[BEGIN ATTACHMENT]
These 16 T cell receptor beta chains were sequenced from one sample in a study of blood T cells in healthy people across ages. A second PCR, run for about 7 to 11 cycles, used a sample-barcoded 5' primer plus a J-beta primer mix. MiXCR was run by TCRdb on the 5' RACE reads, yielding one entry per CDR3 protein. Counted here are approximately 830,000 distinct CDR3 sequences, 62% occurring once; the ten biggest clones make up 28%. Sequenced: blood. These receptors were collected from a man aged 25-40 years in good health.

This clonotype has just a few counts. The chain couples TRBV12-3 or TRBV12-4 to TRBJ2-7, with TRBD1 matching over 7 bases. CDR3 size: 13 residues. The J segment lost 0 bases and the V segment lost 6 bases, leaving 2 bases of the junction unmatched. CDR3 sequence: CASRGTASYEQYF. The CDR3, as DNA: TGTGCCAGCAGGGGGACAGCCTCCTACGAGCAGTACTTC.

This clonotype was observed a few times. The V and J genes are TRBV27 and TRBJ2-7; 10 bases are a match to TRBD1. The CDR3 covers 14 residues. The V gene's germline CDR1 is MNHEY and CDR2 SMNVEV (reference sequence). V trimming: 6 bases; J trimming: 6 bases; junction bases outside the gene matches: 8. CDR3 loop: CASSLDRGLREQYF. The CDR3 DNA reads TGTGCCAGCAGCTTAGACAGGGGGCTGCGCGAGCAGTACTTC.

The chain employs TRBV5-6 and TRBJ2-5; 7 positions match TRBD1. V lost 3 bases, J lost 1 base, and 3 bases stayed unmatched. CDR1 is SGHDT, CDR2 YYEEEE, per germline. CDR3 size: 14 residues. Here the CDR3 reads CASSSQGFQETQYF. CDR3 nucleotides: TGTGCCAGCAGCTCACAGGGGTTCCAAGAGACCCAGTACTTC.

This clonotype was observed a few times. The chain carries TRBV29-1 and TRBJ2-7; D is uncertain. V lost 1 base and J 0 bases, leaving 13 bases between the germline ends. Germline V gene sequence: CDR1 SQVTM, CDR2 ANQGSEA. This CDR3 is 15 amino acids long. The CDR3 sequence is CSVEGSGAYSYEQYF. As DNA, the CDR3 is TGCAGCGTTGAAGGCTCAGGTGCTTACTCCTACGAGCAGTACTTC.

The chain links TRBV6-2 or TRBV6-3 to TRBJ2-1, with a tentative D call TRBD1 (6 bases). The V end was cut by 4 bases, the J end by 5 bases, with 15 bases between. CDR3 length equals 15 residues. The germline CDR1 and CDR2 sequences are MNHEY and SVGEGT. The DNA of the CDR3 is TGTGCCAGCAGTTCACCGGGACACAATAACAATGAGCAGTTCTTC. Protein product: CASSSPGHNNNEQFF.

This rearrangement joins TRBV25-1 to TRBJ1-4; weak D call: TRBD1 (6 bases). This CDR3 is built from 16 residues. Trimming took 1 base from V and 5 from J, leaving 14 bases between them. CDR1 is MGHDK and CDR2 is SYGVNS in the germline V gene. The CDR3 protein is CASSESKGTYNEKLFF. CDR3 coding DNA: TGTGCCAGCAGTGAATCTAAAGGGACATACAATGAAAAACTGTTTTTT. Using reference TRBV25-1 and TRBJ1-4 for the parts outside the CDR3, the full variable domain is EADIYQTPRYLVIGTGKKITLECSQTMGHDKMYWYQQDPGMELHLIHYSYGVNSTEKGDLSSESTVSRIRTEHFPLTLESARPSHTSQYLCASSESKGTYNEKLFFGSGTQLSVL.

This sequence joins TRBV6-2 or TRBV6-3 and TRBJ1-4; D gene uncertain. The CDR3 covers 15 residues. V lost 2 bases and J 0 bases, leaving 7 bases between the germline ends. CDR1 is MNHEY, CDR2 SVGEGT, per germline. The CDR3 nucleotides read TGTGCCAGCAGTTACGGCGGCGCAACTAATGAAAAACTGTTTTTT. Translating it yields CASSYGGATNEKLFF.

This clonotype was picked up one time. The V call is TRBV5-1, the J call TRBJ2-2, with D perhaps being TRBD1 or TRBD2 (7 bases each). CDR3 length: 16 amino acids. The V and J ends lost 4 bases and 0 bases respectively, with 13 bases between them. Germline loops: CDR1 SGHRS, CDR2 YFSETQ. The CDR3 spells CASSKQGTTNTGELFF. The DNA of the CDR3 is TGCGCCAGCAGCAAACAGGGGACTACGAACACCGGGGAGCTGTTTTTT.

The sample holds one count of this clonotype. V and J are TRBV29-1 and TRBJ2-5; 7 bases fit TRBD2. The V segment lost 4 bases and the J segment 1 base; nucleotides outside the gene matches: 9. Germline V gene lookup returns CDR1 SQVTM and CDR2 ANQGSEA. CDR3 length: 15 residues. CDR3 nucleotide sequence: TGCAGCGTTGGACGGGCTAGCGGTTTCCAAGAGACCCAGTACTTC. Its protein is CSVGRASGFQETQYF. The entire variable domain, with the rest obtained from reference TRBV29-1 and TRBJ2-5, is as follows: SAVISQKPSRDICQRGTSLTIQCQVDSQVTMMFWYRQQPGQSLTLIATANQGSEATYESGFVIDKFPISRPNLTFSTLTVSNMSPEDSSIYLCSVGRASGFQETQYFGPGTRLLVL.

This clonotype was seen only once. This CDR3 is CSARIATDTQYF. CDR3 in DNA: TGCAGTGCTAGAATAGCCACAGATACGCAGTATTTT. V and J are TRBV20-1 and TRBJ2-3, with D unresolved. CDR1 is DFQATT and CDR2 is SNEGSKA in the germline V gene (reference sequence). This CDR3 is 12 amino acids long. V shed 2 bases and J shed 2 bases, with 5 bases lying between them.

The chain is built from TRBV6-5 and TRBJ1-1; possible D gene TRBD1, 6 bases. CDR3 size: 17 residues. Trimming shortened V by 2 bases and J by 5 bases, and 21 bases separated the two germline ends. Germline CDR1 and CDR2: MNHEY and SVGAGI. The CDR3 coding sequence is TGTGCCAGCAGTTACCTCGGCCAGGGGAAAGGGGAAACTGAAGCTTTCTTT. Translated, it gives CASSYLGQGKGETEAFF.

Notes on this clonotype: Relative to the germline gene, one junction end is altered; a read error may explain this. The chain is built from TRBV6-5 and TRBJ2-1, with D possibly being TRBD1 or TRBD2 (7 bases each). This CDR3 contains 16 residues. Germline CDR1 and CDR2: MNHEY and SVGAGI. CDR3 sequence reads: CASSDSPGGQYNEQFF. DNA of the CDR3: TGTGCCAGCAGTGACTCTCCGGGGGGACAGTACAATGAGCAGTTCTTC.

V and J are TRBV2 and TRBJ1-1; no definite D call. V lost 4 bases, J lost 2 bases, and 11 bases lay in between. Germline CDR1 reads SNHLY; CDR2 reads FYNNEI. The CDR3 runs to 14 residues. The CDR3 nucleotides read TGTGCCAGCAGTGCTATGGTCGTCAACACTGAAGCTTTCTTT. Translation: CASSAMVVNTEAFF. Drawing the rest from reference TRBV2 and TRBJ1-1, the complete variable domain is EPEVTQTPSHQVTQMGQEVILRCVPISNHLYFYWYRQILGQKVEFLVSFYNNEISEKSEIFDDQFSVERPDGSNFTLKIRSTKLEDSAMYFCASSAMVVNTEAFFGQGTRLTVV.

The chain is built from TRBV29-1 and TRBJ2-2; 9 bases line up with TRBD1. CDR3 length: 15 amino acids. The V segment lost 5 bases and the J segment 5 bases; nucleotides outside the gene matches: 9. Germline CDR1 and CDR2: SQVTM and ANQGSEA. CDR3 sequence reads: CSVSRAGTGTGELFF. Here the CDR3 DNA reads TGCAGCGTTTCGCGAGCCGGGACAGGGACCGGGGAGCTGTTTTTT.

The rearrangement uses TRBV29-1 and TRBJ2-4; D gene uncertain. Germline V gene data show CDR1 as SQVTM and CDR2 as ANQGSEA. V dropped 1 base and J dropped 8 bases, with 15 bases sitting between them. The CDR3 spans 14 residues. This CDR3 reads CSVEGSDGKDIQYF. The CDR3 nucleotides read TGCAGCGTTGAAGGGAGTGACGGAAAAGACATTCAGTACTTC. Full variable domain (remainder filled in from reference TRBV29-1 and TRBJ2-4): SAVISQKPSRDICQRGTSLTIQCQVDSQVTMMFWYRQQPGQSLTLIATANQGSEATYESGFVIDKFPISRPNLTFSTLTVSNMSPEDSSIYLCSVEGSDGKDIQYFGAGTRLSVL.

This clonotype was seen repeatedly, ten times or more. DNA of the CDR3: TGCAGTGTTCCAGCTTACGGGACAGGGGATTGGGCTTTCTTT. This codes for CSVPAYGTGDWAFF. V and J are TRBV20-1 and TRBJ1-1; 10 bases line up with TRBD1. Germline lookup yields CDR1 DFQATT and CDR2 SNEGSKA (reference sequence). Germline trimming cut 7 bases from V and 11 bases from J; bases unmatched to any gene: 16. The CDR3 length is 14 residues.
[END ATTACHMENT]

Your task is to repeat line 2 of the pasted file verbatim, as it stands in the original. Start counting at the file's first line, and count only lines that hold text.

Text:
This clonotype has just a few counts. The chain couples TRBV12-3 or TRBV12-4 to TRBJ2-7, with TRBD1 matching over 7 bases. CDR3 size: 13 residues. The J segment lost 0 bases and the V segment lost 6 bases, leaving 2 bases of the junction unmatched. CDR3 sequence: CASRGTASYEQYF. The CDR3, as DNA: TGTGCCAGCAGGGGGACAGCCTCCTACGAGCAGTACTTC.